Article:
- Essential oils, like lavender. You can even get lavender based lotions and powders at the Dollar Tree (since I assume you might be on a budget, being a student). Pick a scent that you like and use it (I even got on a Suave coconut shampoo kick for a while).

- Doing one yoga pose for a few minutes, like the Child Pose. Or pick one that feels good to you. The thought of taking up a daily yoga practice can be intimidating, but picking one pose and mastering it can be relaxing.

- Standing up and walking in place, or talking a walk around the block.

- A shower or bath.

- A fan blowing almost in my face. Sometimes two fans, one on either side. I just like fans, and they relax me.

- Getting outside and looking at plants, even if it's potted herbs on the deck.

- Walking in nature.

- Any sort of outing that does not involve mundane things like work or school or grocery shopping (drive in the country, taking photos, picking Fall leaves, local park, art museum, etc.).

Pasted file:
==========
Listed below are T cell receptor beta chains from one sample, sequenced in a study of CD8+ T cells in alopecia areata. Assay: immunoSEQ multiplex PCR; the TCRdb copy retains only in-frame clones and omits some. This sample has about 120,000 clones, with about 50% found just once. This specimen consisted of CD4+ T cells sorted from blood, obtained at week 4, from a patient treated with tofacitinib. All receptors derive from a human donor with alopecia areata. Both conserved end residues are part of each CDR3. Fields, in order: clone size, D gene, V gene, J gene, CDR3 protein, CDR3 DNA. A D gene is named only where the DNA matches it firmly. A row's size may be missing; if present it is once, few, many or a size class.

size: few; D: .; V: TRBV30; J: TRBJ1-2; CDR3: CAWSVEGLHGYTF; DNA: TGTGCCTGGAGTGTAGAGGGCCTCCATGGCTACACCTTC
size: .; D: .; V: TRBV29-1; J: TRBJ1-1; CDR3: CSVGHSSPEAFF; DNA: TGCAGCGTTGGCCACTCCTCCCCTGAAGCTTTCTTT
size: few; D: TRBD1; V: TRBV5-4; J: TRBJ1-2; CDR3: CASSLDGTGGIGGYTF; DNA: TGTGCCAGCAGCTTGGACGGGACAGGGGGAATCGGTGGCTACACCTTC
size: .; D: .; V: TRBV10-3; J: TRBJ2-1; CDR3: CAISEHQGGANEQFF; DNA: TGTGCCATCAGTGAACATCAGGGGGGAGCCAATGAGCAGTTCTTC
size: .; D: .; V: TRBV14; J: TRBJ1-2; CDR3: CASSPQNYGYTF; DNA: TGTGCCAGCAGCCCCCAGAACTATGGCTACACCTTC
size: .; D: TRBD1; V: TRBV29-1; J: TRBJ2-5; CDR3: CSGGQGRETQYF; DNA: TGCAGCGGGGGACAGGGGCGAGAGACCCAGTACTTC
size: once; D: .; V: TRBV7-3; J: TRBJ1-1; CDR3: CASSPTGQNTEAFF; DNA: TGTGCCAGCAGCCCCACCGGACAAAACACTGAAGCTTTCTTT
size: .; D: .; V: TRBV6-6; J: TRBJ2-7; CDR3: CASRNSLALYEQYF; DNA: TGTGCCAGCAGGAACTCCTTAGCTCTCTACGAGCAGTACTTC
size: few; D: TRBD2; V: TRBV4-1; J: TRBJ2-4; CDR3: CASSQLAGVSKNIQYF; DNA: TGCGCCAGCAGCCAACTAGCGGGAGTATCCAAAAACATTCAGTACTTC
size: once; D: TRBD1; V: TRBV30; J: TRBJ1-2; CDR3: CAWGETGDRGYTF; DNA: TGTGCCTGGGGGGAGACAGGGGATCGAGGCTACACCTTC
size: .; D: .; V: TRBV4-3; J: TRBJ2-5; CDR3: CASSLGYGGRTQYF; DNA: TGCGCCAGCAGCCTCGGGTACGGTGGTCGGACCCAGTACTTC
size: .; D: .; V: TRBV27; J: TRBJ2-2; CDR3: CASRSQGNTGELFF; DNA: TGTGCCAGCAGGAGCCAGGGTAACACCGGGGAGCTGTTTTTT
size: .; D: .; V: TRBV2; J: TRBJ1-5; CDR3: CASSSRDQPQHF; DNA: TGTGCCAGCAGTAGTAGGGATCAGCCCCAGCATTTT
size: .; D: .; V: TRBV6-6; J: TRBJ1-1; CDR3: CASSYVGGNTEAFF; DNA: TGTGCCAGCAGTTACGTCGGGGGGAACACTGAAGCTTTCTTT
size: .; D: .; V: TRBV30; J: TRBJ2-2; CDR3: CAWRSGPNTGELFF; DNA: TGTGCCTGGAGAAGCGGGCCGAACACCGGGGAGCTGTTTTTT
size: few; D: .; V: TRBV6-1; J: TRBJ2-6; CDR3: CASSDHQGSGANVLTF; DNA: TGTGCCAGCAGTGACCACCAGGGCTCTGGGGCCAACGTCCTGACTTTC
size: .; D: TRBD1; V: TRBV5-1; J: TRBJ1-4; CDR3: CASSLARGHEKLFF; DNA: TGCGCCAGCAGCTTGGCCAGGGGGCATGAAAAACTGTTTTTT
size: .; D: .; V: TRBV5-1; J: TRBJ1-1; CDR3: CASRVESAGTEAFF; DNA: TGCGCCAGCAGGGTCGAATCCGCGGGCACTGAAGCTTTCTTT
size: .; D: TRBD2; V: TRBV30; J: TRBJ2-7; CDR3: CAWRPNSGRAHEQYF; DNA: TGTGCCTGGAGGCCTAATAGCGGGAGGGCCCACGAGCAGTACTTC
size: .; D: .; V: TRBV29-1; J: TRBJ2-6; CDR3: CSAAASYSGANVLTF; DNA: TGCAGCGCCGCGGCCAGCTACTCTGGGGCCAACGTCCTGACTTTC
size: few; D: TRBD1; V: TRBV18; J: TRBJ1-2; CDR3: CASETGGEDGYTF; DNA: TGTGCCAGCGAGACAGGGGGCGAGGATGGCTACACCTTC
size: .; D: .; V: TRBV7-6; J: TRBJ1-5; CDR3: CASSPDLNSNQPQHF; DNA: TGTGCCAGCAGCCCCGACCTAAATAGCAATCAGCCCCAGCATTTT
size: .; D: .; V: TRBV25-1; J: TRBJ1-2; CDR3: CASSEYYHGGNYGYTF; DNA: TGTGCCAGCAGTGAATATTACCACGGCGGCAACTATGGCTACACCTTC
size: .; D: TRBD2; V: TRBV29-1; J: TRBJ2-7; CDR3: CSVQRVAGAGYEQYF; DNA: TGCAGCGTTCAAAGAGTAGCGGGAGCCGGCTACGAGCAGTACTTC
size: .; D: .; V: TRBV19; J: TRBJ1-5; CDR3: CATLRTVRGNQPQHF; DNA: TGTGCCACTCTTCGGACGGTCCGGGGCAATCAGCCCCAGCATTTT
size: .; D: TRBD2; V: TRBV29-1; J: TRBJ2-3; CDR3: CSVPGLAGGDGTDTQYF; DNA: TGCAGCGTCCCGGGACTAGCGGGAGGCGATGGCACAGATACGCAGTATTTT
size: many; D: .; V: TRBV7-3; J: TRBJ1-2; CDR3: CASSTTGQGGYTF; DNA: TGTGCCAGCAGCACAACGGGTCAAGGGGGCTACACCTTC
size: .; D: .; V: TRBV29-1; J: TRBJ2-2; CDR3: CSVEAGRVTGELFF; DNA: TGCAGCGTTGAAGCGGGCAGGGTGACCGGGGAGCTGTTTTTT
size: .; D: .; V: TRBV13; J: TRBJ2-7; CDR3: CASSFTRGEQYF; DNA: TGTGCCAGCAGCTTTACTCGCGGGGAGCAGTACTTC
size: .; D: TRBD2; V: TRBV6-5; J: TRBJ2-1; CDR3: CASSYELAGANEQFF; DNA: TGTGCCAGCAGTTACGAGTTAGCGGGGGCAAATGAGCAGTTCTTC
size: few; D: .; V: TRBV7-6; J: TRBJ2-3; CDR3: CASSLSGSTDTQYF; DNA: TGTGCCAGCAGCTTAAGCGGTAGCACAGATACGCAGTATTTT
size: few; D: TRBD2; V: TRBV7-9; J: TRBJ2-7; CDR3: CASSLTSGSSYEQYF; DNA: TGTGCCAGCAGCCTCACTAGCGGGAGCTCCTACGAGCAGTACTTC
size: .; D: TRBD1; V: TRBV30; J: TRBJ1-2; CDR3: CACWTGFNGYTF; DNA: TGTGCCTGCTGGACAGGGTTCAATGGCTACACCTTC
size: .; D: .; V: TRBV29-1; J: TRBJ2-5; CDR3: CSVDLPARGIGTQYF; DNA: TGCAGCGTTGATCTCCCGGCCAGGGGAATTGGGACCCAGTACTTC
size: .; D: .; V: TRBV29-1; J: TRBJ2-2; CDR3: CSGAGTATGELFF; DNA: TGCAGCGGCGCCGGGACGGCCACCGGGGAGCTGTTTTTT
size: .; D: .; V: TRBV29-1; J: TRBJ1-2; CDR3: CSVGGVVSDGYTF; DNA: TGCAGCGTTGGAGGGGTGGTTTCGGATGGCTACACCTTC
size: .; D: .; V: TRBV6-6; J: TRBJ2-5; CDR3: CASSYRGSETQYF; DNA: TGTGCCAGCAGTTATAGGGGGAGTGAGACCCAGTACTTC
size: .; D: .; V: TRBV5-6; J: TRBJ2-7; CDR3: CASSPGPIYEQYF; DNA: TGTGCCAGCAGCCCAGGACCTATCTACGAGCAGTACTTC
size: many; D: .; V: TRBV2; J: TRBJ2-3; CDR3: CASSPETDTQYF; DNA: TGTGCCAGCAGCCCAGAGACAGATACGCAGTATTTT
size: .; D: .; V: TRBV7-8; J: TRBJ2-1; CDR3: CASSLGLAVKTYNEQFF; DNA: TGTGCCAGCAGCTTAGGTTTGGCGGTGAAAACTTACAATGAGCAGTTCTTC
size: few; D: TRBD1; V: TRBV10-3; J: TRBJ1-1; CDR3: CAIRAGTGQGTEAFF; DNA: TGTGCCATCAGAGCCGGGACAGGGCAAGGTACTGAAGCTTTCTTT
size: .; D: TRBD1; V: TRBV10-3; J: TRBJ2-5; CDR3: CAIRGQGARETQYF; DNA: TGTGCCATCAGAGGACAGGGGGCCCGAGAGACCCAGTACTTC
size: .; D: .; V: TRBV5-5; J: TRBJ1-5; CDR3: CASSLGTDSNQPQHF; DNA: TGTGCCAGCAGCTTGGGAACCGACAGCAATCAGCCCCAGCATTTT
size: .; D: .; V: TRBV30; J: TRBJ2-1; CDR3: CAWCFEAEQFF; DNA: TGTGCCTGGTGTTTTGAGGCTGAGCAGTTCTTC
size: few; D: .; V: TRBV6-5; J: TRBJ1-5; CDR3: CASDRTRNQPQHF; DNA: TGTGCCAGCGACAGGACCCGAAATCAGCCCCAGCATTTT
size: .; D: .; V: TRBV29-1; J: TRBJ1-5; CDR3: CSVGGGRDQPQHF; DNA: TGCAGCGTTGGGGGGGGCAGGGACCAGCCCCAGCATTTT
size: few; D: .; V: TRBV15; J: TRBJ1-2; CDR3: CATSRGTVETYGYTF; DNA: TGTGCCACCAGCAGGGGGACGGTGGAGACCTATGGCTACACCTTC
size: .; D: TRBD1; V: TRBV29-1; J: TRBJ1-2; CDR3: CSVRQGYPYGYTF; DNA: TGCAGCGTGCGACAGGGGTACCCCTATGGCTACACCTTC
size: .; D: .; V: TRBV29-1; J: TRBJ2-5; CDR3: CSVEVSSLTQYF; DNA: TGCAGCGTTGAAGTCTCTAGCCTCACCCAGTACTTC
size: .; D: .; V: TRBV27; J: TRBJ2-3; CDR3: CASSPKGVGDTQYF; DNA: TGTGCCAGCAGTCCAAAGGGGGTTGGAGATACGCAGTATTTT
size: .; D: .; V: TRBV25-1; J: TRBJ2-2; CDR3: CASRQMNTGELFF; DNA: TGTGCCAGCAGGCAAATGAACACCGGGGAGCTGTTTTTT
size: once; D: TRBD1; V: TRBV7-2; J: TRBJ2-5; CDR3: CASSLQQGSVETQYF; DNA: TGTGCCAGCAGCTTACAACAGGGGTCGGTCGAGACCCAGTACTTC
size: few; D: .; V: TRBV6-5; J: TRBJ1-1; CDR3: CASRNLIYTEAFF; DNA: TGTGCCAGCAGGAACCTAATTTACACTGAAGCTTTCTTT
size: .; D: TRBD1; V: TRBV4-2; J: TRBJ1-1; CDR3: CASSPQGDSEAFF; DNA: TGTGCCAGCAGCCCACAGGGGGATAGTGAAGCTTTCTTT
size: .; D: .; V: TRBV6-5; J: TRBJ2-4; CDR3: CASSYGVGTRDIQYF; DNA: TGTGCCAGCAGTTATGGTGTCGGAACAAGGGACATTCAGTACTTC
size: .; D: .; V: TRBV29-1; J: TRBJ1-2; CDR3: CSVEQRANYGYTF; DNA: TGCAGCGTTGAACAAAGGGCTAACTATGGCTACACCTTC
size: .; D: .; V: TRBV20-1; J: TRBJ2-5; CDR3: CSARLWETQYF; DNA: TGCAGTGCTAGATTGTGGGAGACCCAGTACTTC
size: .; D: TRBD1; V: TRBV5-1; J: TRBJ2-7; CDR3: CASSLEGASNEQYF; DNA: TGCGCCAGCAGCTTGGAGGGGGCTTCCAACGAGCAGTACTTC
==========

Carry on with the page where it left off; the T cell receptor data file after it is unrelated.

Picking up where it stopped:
- Exercise, biking or walking, swimming, dancing. 15-20 minutes a day.

- Also, look at your posture. I have horrible desk posture, lean against the arm of my chair, and constantly reminding myself to sit up straight or get up and walk around for a few minutes. This contributes to my left side pain.

Things you can ask the doctor about are things like checking your vitamin levels (as sometimes low D can cause aches and pains), how to assess your pain on a scale of 1 to 10, when to go to the ER, and when to wait for an appointment. Ask if there is something you can try that is not a benzo, like a beta blocker or hydroxyzine. Or if it could be GERD, how to treat it and when to know if that isn't working (some meds take several days to work). How soon to follow up if something isn't working.

I have had a heart work up, including 2 stress tests, EKG's, and an ultrasound. I go to my doctor on a regular basis (every 6 months, or whenever she tells me to, unless I am sick, then I go earlier). When you call to make your appointment, ask them about your pain. You can also call a nurse hotline and speak to them. I think, however, that it's important that you do something, because worrying isn't going to get you anywhere.
posted by Marie Mon Dieu at 2:56 PM on September 3, 2014 [2 favorites]